Chromatin interactions regulate gene expression by bringing distal regulatory elements, such as super-enhancers, to promoters in close spatial proximity. It has been recognized that in cancer, chromatin interactions can be dysregulated, leading to aberrant oncogene expression. Chromatin interactions may potentially serve as biomarkers, or be modulated via CRISPR therapy and small molecule inhibitors against transcription. However, these methods face challenges that must be resolved and raise questions for further research. Understanding chromatin interactions is essential for safety aspects of anticancer therapies, such as the mechanism of action of epigenetic regulators and transcription factors in cancer, and potential off-target effects arising from targeting super-enhancers and promoters. In this review article, we discuss how chromatin interactions and regulatory elements may become dysregulated in cancer, potential methods to target them for clinical therapy, and outline outstanding questions that require addressing before epigenetic therapies can translate to the clinic safely and effectively.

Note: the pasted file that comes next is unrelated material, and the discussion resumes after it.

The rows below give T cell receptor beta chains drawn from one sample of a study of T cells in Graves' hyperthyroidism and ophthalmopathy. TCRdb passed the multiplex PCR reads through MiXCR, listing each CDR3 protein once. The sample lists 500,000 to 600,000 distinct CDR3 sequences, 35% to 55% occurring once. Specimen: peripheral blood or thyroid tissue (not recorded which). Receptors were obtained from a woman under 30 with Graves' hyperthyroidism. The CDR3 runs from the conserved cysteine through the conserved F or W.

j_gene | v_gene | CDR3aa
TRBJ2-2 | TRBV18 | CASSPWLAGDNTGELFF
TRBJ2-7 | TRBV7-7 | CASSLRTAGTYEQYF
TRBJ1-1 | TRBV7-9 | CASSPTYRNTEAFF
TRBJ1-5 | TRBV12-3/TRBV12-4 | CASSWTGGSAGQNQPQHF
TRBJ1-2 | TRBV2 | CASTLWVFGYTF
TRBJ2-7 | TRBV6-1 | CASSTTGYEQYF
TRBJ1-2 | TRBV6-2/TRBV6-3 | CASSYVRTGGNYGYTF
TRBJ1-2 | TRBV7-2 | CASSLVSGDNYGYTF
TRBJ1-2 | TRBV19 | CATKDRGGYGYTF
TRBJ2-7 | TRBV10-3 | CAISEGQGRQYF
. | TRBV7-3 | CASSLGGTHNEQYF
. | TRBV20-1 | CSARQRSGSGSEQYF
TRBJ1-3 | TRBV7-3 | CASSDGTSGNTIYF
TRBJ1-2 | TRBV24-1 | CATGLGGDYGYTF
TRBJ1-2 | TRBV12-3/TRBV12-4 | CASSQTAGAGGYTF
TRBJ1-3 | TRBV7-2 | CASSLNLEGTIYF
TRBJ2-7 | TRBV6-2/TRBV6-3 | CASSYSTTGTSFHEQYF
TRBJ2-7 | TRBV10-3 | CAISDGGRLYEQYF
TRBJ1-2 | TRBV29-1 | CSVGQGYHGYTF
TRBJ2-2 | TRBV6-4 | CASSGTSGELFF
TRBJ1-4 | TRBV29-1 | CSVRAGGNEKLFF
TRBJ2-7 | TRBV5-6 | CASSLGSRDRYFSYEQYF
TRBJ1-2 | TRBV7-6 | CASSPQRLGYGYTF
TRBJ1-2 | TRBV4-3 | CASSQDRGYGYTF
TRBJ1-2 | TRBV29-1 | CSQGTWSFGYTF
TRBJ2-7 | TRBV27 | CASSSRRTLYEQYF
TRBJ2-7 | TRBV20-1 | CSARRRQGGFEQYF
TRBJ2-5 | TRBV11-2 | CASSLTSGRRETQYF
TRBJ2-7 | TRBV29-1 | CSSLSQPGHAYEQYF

Keywords: cancer; chromatin interaction; enhancer; therapy.
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